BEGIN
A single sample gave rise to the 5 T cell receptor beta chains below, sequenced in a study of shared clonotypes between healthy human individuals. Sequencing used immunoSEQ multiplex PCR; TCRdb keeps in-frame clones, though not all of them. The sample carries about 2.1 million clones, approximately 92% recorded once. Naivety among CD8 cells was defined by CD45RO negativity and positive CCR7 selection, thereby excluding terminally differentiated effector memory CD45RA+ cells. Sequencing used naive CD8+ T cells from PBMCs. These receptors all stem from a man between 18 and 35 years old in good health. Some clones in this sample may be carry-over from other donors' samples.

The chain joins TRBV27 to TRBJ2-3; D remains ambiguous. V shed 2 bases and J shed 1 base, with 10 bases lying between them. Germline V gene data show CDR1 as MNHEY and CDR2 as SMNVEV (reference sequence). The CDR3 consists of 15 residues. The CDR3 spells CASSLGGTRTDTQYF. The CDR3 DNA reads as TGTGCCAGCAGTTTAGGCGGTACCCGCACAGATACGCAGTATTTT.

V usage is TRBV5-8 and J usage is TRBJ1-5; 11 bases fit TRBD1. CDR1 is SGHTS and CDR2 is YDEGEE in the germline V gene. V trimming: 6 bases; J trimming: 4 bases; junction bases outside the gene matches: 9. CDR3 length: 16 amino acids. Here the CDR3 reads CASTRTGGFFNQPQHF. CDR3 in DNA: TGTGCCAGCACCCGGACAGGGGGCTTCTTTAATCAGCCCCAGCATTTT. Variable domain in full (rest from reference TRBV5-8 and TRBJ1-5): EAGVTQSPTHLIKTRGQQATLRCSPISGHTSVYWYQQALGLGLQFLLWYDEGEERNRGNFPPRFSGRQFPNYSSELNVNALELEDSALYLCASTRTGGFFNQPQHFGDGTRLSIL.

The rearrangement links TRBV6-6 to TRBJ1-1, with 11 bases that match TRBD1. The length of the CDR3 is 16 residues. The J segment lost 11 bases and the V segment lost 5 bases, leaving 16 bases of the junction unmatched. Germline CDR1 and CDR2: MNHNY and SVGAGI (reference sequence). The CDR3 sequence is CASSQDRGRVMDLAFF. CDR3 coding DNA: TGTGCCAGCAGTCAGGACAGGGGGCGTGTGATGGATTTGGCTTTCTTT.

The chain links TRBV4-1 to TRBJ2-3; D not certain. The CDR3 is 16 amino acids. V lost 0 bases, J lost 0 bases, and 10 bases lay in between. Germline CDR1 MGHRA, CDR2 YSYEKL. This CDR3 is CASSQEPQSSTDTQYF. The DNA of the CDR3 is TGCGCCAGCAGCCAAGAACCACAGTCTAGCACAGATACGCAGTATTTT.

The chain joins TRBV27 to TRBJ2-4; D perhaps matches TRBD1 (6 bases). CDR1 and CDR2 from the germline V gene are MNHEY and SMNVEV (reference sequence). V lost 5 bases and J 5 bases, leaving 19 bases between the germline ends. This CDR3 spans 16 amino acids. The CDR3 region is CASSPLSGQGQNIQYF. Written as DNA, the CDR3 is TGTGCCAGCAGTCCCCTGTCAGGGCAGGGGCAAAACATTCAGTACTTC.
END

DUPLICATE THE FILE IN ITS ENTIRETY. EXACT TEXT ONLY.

A single sample gave rise to the 5 T cell receptor beta chains below, sequenced in a study of shared clonotypes between healthy human individuals. Sequencing used immunoSEQ multiplex PCR; TCRdb keeps in-frame clones, though not all of them. The sample carries about 2.1 million clones, approximately 92% recorded once. Naivety among CD8 cells was defined by CD45RO negativity and positive CCR7 selection, thereby excluding terminally differentiated effector memory CD45RA+ cells. Sequencing used naive CD8+ T cells from PBMCs. These receptors all stem from a man between 18 and 35 years old in good health. Some clones in this sample may be carry-over from other donors' samples.

The chain joins TRBV27 to TRBJ2-3; D remains ambiguous. V shed 2 bases and J shed 1 base, with 10 bases lying between them. Germline V gene data show CDR1 as MNHEY and CDR2 as SMNVEV (reference sequence). The CDR3 consists of 15 residues. The CDR3 spells CASSLGGTRTDTQYF. The CDR3 DNA reads as TGTGCCAGCAGTTTAGGCGGTACCCGCACAGATACGCAGTATTTT.

V usage is TRBV5-8 and J usage is TRBJ1-5; 11 bases fit TRBD1. CDR1 is SGHTS and CDR2 is YDEGEE in the germline V gene. V trimming: 6 bases; J trimming: 4 bases; junction bases outside the gene matches: 9. CDR3 length: 16 amino acids. Here the CDR3 reads CASTRTGGFFNQPQHF. CDR3 in DNA: TGTGCCAGCACCCGGACAGGGGGCTTCTTTAATCAGCCCCAGCATTTT. Variable domain in full (rest from reference TRBV5-8 and TRBJ1-5): EAGVTQSPTHLIKTRGQQATLRCSPISGHTSVYWYQQALGLGLQFLLWYDEGEERNRGNFPPRFSGRQFPNYSSELNVNALELEDSALYLCASTRTGGFFNQPQHFGDGTRLSIL.

The rearrangement links TRBV6-6 to TRBJ1-1, with 11 bases that match TRBD1. The length of the CDR3 is 16 residues. The J segment lost 11 bases and the V segment lost 5 bases, leaving 16 bases of the junction unmatched. Germline CDR1 and CDR2: MNHNY and SVGAGI (reference sequence). The CDR3 sequence is CASSQDRGRVMDLAFF. CDR3 coding DNA: TGTGCCAGCAGTCAGGACAGGGGGCGTGTGATGGATTTGGCTTTCTTT.

The chain links TRBV4-1 to TRBJ2-3; D not certain. The CDR3 is 16 amino acids. V lost 0 bases, J lost 0 bases, and 10 bases lay in between. Germline CDR1 MGHRA, CDR2 YSYEKL. This CDR3 is CASSQEPQSSTDTQYF. The DNA of the CDR3 is TGCGCCAGCAGCCAAGAACCACAGTCTAGCACAGATACGCAGTATTTT.

The chain joins TRBV27 to TRBJ2-4; D perhaps matches TRBD1 (6 bases). CDR1 and CDR2 from the germline V gene are MNHEY and SMNVEV (reference sequence). V lost 5 bases and J 5 bases, leaving 19 bases between the germline ends. This CDR3 spans 16 amino acids. The CDR3 region is CASSPLSGQGQNIQYF. Written as DNA, the CDR3 is TGTGCCAGCAGTCCCCTGTCAGGGCAGGGGCAAAACATTCAGTACTTC.